Calling a Family Meeting to Discuss Estate Planning

group of people meeting around a table

Sometimes getting a family to agree on estate planning for aging parents is a hard task to achieve but, having a family meeting is a good start. Joining together with your family and working toward creating an estate plan can be a vital step in preparing for the future.

Preparing for the Elder Years

It is often a tough time when a parent or loved one is entering the part of their life when they need help in preparing financially, legally and emotionally for aging.

Families need to plan for today and tomorrow by anticipating and then providing for special needs and requirements for their aging parents. These include adult day care, nursing homes, home care, hospice care, long-term care, and assisted living. Estate planning should also involve making decisions regarding the financial and legal needs for their aging parents as well.

Even though our days are busy with ever-growing workloads, there are still these critical times when we must act to make a positive difference in someone’s life even if the discussions and actions are hard to consider and implement.

Don’t Wait for a Crisis

The best time to call for a family meeting that aims at discussing estate planning is when your loved one is healthy and able to express their wishes. If possible, do not wait until there is a crisis that requires immediate intervention. It is wise to have the meeting and create a plan early, so everyone is prepared when an emergency happens as it inevitably will.

The next best time to call for that meeting is when you notice a behavioral change in a loved one like increased forgetfulness or difficulty in managing money. Missed medications can also be a sign that a crisis could be looming. These behavioral changes might indicate a decline in cognitive ability which means that your loved one may need help in making health care and financial decisions.

Plan an Agenda

Planning an agenda is a good first step in letting all know what needs to be discussed. This is one of the tough tasks that is typically assigned to the person in charge. You have to schedule the meeting and outline the agenda and topics that are going to be discussed. The agenda should be centered and focused on the welfare of the senior and sent to all members of the family before the meeting.

Family members should be encouraged to attend and given enough time to come up with ideas and suggestions they would like to discuss.

Typical agenda items might include:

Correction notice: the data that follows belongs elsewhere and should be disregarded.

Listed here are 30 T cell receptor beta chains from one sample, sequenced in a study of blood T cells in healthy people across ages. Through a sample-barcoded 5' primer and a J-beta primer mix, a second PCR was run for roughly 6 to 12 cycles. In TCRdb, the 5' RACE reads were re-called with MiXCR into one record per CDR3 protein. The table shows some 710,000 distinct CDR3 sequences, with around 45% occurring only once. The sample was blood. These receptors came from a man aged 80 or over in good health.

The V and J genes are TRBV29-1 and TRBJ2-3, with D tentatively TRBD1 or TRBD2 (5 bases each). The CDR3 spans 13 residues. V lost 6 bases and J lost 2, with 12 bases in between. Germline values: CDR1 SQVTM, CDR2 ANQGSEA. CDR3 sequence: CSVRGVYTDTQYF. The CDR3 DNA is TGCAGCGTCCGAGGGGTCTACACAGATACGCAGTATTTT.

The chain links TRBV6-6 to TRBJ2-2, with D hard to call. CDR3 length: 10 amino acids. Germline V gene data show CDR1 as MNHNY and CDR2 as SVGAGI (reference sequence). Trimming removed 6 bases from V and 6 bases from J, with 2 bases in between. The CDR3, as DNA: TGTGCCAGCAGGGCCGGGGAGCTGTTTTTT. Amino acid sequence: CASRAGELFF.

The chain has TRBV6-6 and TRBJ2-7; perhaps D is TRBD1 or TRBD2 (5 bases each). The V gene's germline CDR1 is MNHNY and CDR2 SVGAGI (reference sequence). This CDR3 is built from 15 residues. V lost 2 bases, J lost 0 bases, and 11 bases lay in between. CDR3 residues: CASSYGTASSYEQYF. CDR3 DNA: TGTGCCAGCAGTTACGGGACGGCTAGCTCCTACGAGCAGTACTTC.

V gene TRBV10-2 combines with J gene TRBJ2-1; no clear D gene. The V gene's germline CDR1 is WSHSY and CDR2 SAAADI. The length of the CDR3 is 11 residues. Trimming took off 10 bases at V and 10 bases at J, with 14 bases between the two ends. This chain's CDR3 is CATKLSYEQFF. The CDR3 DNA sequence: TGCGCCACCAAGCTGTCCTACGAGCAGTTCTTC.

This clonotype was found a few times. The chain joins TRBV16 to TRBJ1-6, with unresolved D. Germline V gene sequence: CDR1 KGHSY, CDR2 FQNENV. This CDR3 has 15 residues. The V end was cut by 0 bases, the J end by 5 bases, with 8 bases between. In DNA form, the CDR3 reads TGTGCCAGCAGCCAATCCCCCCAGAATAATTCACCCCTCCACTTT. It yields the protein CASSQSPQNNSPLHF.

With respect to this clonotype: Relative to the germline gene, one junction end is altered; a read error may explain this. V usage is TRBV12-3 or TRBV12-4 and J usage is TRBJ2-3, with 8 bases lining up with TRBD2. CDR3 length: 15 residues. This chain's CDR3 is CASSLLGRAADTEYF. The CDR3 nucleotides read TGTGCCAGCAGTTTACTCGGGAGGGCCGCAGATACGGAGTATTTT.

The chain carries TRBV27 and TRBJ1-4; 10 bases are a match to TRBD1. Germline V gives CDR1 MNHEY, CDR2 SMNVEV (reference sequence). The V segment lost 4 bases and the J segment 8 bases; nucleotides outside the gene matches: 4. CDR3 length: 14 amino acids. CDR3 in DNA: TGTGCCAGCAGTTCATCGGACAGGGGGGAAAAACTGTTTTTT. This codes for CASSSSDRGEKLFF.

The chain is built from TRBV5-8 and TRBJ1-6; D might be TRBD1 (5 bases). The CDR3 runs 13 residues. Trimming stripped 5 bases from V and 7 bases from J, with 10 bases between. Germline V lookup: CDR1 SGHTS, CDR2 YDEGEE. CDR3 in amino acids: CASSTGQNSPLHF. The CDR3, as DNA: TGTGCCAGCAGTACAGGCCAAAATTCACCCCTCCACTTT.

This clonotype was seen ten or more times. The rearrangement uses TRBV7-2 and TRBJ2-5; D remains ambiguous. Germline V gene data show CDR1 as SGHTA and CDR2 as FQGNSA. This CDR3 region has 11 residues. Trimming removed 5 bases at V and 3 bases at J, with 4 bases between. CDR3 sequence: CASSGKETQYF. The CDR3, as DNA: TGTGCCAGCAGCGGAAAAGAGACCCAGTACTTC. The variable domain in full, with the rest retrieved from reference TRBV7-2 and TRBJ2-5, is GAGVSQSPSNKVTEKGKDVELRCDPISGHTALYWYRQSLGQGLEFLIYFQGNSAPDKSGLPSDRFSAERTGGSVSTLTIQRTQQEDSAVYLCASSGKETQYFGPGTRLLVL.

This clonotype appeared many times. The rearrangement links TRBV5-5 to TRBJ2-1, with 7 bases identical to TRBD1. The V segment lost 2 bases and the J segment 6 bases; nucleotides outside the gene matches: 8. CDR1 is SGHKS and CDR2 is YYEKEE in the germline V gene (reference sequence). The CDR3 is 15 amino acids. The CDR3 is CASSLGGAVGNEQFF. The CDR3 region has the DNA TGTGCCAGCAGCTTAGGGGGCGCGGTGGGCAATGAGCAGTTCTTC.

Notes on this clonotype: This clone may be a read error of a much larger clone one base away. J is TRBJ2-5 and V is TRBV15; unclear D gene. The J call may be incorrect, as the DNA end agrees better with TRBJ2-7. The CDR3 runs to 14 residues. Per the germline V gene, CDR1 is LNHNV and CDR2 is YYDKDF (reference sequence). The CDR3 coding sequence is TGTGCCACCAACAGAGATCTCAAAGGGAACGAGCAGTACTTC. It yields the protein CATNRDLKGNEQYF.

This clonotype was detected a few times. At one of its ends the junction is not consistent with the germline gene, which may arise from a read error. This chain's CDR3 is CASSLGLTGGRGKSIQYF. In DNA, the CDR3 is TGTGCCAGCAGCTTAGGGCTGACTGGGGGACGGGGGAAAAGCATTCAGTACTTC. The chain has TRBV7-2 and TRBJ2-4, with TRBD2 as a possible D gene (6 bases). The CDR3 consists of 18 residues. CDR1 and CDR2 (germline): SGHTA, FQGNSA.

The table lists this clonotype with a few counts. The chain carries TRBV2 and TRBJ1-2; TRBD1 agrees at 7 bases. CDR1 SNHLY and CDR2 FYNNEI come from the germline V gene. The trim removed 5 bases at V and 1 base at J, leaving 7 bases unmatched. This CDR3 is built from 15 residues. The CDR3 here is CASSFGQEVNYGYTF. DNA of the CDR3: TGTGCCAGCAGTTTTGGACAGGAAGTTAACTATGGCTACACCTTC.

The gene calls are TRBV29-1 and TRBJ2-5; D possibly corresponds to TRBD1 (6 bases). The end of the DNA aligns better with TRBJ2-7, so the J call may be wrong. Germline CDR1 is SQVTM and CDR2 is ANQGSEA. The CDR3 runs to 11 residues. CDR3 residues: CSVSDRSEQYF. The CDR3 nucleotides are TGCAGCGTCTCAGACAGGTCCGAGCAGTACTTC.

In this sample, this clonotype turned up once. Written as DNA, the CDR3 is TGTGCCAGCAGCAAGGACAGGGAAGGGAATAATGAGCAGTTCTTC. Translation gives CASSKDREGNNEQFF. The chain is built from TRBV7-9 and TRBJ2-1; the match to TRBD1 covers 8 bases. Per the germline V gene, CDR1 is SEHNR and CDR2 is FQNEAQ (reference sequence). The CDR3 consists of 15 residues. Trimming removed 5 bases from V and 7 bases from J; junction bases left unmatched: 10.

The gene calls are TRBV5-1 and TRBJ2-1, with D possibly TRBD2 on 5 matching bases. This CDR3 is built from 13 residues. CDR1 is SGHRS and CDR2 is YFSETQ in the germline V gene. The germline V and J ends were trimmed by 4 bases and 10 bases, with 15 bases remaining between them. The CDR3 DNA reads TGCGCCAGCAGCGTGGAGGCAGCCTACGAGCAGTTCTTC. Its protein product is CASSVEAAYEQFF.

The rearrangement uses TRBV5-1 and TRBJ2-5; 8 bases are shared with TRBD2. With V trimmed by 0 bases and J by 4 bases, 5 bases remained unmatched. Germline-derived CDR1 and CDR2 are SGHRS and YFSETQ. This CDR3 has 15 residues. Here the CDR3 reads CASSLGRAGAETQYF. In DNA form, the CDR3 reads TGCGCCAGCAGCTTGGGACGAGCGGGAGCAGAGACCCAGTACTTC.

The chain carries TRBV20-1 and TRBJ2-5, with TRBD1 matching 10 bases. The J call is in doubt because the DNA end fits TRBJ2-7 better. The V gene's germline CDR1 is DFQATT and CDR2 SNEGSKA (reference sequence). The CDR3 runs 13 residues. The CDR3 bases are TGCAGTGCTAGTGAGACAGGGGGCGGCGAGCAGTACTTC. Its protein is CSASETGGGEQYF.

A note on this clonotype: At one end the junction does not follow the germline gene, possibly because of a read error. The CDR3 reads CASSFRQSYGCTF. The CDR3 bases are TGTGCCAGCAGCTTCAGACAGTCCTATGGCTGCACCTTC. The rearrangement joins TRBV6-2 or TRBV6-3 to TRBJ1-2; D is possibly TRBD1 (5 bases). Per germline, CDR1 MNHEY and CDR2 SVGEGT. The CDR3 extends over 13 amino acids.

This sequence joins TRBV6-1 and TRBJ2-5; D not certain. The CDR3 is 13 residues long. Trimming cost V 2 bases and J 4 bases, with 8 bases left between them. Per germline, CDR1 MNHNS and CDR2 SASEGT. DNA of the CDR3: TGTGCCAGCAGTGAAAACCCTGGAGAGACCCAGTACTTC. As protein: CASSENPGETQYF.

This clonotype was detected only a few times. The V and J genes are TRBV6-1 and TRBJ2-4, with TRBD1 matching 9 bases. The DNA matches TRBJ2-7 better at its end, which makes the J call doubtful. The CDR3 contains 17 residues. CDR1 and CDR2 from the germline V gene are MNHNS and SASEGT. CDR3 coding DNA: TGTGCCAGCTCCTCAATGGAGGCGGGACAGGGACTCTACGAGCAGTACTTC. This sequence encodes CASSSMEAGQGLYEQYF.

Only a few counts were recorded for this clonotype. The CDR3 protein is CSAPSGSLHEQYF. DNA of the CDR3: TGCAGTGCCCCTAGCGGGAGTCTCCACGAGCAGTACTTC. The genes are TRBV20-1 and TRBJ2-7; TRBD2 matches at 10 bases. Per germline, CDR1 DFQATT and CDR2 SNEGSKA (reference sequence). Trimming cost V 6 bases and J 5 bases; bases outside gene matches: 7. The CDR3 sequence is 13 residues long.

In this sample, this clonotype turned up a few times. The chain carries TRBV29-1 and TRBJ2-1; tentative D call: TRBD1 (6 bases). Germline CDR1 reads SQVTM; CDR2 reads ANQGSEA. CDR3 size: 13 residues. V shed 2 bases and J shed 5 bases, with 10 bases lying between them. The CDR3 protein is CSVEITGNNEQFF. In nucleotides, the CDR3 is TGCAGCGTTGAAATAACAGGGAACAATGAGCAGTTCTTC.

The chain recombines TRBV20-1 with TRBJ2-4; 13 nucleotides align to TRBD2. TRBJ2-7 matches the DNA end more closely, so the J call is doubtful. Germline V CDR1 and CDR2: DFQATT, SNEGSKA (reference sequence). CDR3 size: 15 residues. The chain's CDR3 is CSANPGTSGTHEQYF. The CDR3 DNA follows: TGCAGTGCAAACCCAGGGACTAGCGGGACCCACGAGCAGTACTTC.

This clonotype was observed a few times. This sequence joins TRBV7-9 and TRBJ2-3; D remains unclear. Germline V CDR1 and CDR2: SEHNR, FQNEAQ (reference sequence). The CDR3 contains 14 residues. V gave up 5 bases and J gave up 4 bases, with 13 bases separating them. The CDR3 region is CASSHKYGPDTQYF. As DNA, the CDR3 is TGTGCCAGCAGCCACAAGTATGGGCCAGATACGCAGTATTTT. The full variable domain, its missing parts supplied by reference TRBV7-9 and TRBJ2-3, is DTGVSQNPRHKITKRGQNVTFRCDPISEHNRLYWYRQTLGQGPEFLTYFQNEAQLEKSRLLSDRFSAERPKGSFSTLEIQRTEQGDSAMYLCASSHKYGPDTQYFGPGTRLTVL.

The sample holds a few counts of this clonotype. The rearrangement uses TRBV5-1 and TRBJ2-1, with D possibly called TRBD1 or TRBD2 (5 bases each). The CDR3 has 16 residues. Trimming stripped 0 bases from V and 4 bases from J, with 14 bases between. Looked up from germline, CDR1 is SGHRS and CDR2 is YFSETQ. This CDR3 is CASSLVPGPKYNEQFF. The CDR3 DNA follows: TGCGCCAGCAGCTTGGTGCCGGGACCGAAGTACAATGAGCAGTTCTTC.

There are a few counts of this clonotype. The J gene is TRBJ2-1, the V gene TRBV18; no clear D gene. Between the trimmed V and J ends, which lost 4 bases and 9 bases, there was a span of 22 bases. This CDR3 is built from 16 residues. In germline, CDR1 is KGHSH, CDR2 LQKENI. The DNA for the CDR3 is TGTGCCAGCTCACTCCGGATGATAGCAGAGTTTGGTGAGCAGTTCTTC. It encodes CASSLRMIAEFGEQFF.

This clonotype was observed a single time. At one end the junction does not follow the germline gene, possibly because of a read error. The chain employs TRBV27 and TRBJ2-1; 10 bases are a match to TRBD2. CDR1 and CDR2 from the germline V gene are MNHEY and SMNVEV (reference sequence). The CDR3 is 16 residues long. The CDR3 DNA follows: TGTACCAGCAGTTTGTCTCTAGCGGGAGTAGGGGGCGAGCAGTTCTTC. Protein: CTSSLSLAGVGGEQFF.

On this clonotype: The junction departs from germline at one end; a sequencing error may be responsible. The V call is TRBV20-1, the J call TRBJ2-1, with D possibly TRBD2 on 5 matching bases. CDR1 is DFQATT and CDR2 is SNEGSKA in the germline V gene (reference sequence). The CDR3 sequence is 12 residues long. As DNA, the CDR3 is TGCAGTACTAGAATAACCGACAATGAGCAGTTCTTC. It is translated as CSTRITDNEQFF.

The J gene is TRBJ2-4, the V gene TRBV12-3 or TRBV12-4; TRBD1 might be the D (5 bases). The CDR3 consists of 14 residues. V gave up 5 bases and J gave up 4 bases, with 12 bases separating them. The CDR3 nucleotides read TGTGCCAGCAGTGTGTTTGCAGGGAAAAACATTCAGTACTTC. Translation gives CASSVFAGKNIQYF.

• Medical: The latest medical overview, any recommended procedures or changes, and medical team contact information. (This may be prepared by using the Gentreo Emergency Contact Card).
  • Financial: Current and predicted cost for care and related services, a review of assets/debt, monthly budget, costs, and income
  • Legal: Status and need for estate planning documents like a Power of Attorney, Health Care Proxy, Will or Trust
  • Living Arrangements: What is desired and what is physically possible, who can help, and what help can be covered by other family members?

(Visit for forms to help you fill out this information).

Assigning Roles

When calling a meeting, identify family roles that can be performed by members of the family depending upon one’s relationship to the person needing care. For instance, your family may decide that the person who will be the primary caregiver should not also handle finances.

One family member could be given a role of gathering information, and another might be appointed to collect and keep the medical record. Another might take on several roles including taking control of the conversation.

Also, functions can be reassigned if any family member is not feeling comfortable with the tasks given. A neutral person can also be chosen to take up the role as facilitator if your family is prone to arguments – perhaps a member of the clergy, a close friend or a social worker.

Location of the Meeting

You should try to choose a place that makes as many family members as possible feel comfortable and welcome. The meeting can be held in a family member’s home as long as all other members are on board. However, if one family member has issues with another and each refuses to visit the other, those homes should be ruled out. Your parent’s home might be the most suitable place because many might see it as a neutral area. Other excellent locations can be library meeting rooms, restaurants or an office.

Dealing with Distance

A good meeting is one that has all family members present. However, your family may be spread out in different geographical areas, making it difficult for everyone to convene at the same place.

Thanks to technology, the entire family – regardless of location – can be brought together by a conference and or video call. Today’s computers, laptops, and mobile devices make it easy.

Involve the Whole Family

It’s important that the entire family be involved to discuss issues, possible options, and solutions on how to support one another both today and in the future. Everyone should be brought into the discussion to express their feelings and ideas.

Although the meeting may not give solutions to every issue, it could lead your family in the right direction and help set a path forward. Additional meetings may be needed to further discuss plans.

For more information, contact us at We can help you create a simple and affordable health and estate plan, and a safe place to store it.

Gentreo is not a law firm or a substitute for a law firm, or attorney, or an attorney’s advice or recommendations.


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